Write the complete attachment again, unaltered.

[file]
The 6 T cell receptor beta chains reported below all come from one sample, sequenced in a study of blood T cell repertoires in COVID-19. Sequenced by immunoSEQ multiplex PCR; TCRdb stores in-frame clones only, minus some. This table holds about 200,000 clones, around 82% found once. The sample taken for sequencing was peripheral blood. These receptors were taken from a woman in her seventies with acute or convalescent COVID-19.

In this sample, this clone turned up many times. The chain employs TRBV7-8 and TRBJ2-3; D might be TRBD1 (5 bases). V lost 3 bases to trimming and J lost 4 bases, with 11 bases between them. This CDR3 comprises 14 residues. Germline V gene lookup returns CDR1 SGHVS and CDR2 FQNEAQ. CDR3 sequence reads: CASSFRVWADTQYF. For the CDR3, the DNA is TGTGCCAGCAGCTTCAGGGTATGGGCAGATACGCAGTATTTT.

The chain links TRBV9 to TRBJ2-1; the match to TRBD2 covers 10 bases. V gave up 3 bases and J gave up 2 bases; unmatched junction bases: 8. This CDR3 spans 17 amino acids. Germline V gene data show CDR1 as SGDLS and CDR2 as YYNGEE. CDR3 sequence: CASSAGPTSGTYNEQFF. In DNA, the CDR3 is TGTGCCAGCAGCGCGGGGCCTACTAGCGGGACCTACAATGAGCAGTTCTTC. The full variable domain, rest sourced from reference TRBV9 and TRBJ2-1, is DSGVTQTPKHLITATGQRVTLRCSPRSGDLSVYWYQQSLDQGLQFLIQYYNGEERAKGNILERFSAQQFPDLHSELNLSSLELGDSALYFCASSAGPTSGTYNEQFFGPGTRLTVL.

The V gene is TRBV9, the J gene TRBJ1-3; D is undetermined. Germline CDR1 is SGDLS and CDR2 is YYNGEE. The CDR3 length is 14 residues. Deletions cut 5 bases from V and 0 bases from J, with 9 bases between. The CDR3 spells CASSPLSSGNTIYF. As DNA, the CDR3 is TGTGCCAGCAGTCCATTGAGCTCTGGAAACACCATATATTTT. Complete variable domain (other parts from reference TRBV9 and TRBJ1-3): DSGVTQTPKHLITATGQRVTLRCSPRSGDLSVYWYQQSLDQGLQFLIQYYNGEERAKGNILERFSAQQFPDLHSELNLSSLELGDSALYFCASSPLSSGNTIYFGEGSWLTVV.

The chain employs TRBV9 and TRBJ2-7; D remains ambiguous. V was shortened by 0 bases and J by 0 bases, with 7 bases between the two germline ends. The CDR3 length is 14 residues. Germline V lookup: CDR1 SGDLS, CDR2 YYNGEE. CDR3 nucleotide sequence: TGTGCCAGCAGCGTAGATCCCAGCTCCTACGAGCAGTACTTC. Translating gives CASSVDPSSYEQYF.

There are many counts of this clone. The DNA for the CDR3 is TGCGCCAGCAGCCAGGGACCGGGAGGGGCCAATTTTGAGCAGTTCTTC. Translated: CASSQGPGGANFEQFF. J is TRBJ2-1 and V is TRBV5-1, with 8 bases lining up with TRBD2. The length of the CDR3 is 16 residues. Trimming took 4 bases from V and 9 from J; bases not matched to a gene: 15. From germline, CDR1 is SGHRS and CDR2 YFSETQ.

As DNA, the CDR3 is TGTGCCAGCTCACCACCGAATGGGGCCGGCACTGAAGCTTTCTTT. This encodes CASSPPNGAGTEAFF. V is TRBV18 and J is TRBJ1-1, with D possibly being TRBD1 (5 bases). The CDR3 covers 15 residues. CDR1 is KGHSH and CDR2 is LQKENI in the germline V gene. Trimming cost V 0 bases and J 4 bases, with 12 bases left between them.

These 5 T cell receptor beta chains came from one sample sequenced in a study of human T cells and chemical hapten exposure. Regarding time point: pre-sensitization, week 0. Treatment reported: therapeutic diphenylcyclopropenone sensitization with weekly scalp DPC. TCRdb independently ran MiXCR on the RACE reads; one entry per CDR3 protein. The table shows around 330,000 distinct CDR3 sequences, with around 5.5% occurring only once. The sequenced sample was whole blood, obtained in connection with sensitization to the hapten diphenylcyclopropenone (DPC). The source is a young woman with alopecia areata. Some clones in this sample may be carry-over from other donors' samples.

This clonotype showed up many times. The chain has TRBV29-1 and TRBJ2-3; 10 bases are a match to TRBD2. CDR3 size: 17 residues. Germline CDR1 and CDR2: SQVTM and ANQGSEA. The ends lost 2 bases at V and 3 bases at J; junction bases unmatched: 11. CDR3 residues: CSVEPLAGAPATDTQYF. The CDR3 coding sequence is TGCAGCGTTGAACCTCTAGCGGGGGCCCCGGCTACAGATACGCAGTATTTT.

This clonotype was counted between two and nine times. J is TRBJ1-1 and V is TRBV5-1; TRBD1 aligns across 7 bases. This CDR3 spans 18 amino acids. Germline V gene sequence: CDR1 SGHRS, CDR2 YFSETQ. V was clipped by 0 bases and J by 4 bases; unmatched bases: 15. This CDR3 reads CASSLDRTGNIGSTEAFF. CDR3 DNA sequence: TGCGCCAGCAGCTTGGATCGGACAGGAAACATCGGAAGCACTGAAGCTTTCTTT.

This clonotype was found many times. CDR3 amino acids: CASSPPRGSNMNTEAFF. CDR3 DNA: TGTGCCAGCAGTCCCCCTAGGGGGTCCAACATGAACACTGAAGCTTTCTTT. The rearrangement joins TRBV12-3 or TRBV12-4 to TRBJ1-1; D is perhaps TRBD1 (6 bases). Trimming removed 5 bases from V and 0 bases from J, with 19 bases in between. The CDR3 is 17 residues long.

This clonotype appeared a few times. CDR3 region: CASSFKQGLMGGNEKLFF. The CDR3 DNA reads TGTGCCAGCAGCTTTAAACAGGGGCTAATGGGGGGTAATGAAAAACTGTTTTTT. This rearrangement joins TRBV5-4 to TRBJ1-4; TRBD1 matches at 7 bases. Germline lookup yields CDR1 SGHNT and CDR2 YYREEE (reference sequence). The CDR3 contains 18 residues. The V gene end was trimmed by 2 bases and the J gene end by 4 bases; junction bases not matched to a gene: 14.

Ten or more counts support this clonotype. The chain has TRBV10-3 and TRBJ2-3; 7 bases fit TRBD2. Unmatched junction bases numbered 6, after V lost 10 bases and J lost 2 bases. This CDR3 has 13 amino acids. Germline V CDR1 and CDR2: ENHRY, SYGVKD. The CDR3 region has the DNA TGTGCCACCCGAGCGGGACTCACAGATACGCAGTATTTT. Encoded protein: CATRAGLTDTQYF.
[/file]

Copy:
The 6 T cell receptor beta chains reported below all come from one sample, sequenced in a study of blood T cell repertoires in COVID-19. Sequenced by immunoSEQ multiplex PCR; TCRdb stores in-frame clones only, minus some. This table holds about 200,000 clones, around 82% found once. The sample taken for sequencing was peripheral blood. These receptors were taken from a woman in her seventies with acute or convalescent COVID-19.

In this sample, this clone turned up many times. The chain employs TRBV7-8 and TRBJ2-3; D might be TRBD1 (5 bases). V lost 3 bases to trimming and J lost 4 bases, with 11 bases between them. This CDR3 comprises 14 residues. Germline V gene lookup returns CDR1 SGHVS and CDR2 FQNEAQ. CDR3 sequence reads: CASSFRVWADTQYF. For the CDR3, the DNA is TGTGCCAGCAGCTTCAGGGTATGGGCAGATACGCAGTATTTT.

The chain links TRBV9 to TRBJ2-1; the match to TRBD2 covers 10 bases. V gave up 3 bases and J gave up 2 bases; unmatched junction bases: 8. This CDR3 spans 17 amino acids. Germline V gene data show CDR1 as SGDLS and CDR2 as YYNGEE. CDR3 sequence: CASSAGPTSGTYNEQFF. In DNA, the CDR3 is TGTGCCAGCAGCGCGGGGCCTACTAGCGGGACCTACAATGAGCAGTTCTTC. The full variable domain, rest sourced from reference TRBV9 and TRBJ2-1, is DSGVTQTPKHLITATGQRVTLRCSPRSGDLSVYWYQQSLDQGLQFLIQYYNGEERAKGNILERFSAQQFPDLHSELNLSSLELGDSALYFCASSAGPTSGTYNEQFFGPGTRLTVL.

The V gene is TRBV9, the J gene TRBJ1-3; D is undetermined. Germline CDR1 is SGDLS and CDR2 is YYNGEE. The CDR3 length is 14 residues. Deletions cut 5 bases from V and 0 bases from J, with 9 bases between. The CDR3 spells CASSPLSSGNTIYF. As DNA, the CDR3 is TGTGCCAGCAGTCCATTGAGCTCTGGAAACACCATATATTTT. Complete variable domain (other parts from reference TRBV9 and TRBJ1-3): DSGVTQTPKHLITATGQRVTLRCSPRSGDLSVYWYQQSLDQGLQFLIQYYNGEERAKGNILERFSAQQFPDLHSELNLSSLELGDSALYFCASSPLSSGNTIYFGEGSWLTVV.

The chain employs TRBV9 and TRBJ2-7; D remains ambiguous. V was shortened by 0 bases and J by 0 bases, with 7 bases between the two germline ends. The CDR3 length is 14 residues. Germline V lookup: CDR1 SGDLS, CDR2 YYNGEE. CDR3 nucleotide sequence: TGTGCCAGCAGCGTAGATCCCAGCTCCTACGAGCAGTACTTC. Translating gives CASSVDPSSYEQYF.

There are many counts of this clone. The DNA for the CDR3 is TGCGCCAGCAGCCAGGGACCGGGAGGGGCCAATTTTGAGCAGTTCTTC. Translated: CASSQGPGGANFEQFF. J is TRBJ2-1 and V is TRBV5-1, with 8 bases lining up with TRBD2. The length of the CDR3 is 16 residues. Trimming took 4 bases from V and 9 from J; bases not matched to a gene: 15. From germline, CDR1 is SGHRS and CDR2 YFSETQ.

As DNA, the CDR3 is TGTGCCAGCTCACCACCGAATGGGGCCGGCACTGAAGCTTTCTTT. This encodes CASSPPNGAGTEAFF. V is TRBV18 and J is TRBJ1-1, with D possibly being TRBD1 (5 bases). The CDR3 covers 15 residues. CDR1 is KGHSH and CDR2 is LQKENI in the germline V gene. Trimming cost V 0 bases and J 4 bases, with 12 bases left between them.

These 5 T cell receptor beta chains came from one sample sequenced in a study of human T cells and chemical hapten exposure. Regarding time point: pre-sensitization, week 0. Treatment reported: therapeutic diphenylcyclopropenone sensitization with weekly scalp DPC. TCRdb independently ran MiXCR on the RACE reads; one entry per CDR3 protein. The table shows around 330,000 distinct CDR3 sequences, with around 5.5% occurring only once. The sequenced sample was whole blood, obtained in connection with sensitization to the hapten diphenylcyclopropenone (DPC). The source is a young woman with alopecia areata. Some clones in this sample may be carry-over from other donors' samples.

This clonotype showed up many times. The chain has TRBV29-1 and TRBJ2-3; 10 bases are a match to TRBD2. CDR3 size: 17 residues. Germline CDR1 and CDR2: SQVTM and ANQGSEA. The ends lost 2 bases at V and 3 bases at J; junction bases unmatched: 11. CDR3 residues: CSVEPLAGAPATDTQYF. The CDR3 coding sequence is TGCAGCGTTGAACCTCTAGCGGGGGCCCCGGCTACAGATACGCAGTATTTT.

This clonotype was counted between two and nine times. J is TRBJ1-1 and V is TRBV5-1; TRBD1 aligns across 7 bases. This CDR3 spans 18 amino acids. Germline V gene sequence: CDR1 SGHRS, CDR2 YFSETQ. V was clipped by 0 bases and J by 4 bases; unmatched bases: 15. This CDR3 reads CASSLDRTGNIGSTEAFF. CDR3 DNA sequence: TGCGCCAGCAGCTTGGATCGGACAGGAAACATCGGAAGCACTGAAGCTTTCTTT.

This clonotype was found many times. CDR3 amino acids: CASSPPRGSNMNTEAFF. CDR3 DNA: TGTGCCAGCAGTCCCCCTAGGGGGTCCAACATGAACACTGAAGCTTTCTTT. The rearrangement joins TRBV12-3 or TRBV12-4 to TRBJ1-1; D is perhaps TRBD1 (6 bases). Trimming removed 5 bases from V and 0 bases from J, with 19 bases in between. The CDR3 is 17 residues long.

This clonotype appeared a few times. CDR3 region: CASSFKQGLMGGNEKLFF. The CDR3 DNA reads TGTGCCAGCAGCTTTAAACAGGGGCTAATGGGGGGTAATGAAAAACTGTTTTTT. This rearrangement joins TRBV5-4 to TRBJ1-4; TRBD1 matches at 7 bases. Germline lookup yields CDR1 SGHNT and CDR2 YYREEE (reference sequence). The CDR3 contains 18 residues. The V gene end was trimmed by 2 bases and the J gene end by 4 bases; junction bases not matched to a gene: 14.

Ten or more counts support this clonotype. The chain has TRBV10-3 and TRBJ2-3; 7 bases fit TRBD2. Unmatched junction bases numbered 6, after V lost 10 bases and J lost 2 bases. This CDR3 has 13 amino acids. Germline V CDR1 and CDR2: ENHRY, SYGVKD. The CDR3 region has the DNA TGTGCCACCCGAGCGGGACTCACAGATACGCAGTATTTT. Encoded protein: CATRAGLTDTQYF.